- Alcohol use disorder, or alcohol dependence.
By not drinking too much, you can reduce the risk of these short- and long-term health risks.
Physical Effects of Chronic Alcohol Abuse
Continuous prolonged consumption of alcohol can cause the following on the different human organs:
- Weakened immune system
- Cirrhosis (widespread fibrosis)
- Fibrosis (development of scar tissue)
- Steatosis (fatty liver disease)
Mental Effects of Long-Term Alcohol Abuse
The emotional and mental effects of daily alcohol intake are less specific than physical effects but are more evident.
The following signs would show up in that combination when alcohol is involved:
Worsened Mental Side Effects
Daily alcohol use has a wide range of mental symptoms, including:
- Antisocial behaviors
- Sleep disorders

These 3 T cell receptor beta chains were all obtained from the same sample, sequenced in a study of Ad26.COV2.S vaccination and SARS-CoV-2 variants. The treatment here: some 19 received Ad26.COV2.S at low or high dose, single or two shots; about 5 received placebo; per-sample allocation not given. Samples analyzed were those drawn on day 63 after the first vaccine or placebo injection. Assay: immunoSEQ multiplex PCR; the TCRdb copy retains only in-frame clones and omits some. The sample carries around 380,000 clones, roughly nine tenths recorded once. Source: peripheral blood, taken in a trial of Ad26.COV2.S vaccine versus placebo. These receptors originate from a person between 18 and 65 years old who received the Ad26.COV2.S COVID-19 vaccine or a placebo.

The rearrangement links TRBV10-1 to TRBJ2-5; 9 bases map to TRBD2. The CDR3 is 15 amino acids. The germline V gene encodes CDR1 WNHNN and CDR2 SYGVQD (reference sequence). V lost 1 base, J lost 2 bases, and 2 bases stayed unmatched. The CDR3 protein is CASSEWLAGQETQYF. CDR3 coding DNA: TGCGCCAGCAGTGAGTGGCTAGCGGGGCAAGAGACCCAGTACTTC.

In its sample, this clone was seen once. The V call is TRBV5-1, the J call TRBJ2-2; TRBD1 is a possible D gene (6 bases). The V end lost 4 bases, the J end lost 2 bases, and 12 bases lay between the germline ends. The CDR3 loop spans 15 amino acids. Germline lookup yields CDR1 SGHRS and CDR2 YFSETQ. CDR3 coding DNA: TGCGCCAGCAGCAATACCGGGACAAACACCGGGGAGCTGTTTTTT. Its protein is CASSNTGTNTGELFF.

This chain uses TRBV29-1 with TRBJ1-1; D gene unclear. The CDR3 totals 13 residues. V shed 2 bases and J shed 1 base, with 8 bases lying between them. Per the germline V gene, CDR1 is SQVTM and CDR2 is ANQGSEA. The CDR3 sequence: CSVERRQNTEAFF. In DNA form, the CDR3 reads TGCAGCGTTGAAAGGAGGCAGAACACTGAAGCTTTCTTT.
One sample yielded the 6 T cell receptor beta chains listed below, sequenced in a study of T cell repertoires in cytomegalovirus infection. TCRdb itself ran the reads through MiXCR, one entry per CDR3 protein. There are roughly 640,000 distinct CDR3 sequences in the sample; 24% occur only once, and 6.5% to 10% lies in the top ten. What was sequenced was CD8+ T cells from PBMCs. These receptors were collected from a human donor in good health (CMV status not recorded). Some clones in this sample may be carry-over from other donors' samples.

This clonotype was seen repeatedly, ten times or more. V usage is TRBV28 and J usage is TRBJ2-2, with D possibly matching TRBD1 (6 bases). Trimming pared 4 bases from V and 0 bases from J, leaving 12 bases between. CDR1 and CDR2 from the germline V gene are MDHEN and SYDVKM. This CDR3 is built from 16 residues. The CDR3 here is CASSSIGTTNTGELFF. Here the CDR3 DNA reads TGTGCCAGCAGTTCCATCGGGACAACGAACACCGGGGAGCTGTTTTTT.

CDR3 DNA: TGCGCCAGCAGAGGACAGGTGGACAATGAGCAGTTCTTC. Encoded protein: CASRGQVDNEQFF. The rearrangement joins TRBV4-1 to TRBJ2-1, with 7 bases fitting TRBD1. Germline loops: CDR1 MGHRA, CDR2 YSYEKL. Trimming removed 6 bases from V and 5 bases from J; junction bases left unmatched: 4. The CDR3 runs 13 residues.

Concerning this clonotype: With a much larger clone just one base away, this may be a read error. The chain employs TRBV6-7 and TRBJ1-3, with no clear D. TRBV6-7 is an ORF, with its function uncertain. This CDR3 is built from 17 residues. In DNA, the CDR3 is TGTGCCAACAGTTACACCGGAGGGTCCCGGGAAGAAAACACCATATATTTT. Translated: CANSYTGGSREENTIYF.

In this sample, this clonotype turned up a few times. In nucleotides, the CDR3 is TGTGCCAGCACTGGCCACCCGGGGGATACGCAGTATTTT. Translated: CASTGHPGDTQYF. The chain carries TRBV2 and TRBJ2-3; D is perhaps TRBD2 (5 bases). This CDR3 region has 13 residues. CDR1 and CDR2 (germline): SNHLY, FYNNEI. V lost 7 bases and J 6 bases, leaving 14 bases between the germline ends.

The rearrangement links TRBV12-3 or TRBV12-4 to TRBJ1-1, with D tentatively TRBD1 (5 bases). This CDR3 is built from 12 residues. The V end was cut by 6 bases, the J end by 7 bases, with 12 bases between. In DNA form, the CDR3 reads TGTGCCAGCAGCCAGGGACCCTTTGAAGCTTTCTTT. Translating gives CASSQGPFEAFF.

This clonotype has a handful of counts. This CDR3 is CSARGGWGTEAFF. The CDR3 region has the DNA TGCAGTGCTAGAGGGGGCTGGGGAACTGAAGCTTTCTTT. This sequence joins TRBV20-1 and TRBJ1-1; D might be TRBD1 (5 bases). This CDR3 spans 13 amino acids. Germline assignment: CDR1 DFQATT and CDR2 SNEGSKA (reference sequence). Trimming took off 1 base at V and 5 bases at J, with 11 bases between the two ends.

Worsened Mental Health Conditions
But, that’s not all. In fact, chronic alcohol use can add to the many developments of new and old mental health conditions or worsen existing psychiatric illnesses, including depressive disorders and anxiety disorders.
When someone is both having a difficult time with mental health conditions and alcohol addiction at the same time, it is referred to as co-occurring disorder.
The good news is, that your doctor can use a dual-diagnosis treatment to address both conditions at the same time during treatment.
Diseases Caused by Long-Term Alcohol Abuse
Chronic diseases caused by long-term alcohol abuse include repeated damage to the
- GI tract
- Heart, and
- Vascular systems
Some of these can be treated, but the majority of them cannot be reversed once they are diagnosed. So, it is very crucial to recognize and treat alcohol abuse early.
Diseases associated with chronic alcohol abuse include:
- High blood pressure
- Infectious disease
- Nerve damage
- Cancers (breast, colorectal, head and neck, and liver)
- Cardiovascular disease
- Cirrhosis (widespread fibrosis)
What Happens When You Drink Alcohol Everyday Then Stop?
- Better mental health
- You’d sleep better
- Your skin will look better
- Better looking skin
- You’d maintain or lose your weight
- Improved energy levels and better sleep
- Better relationships and newer, better habits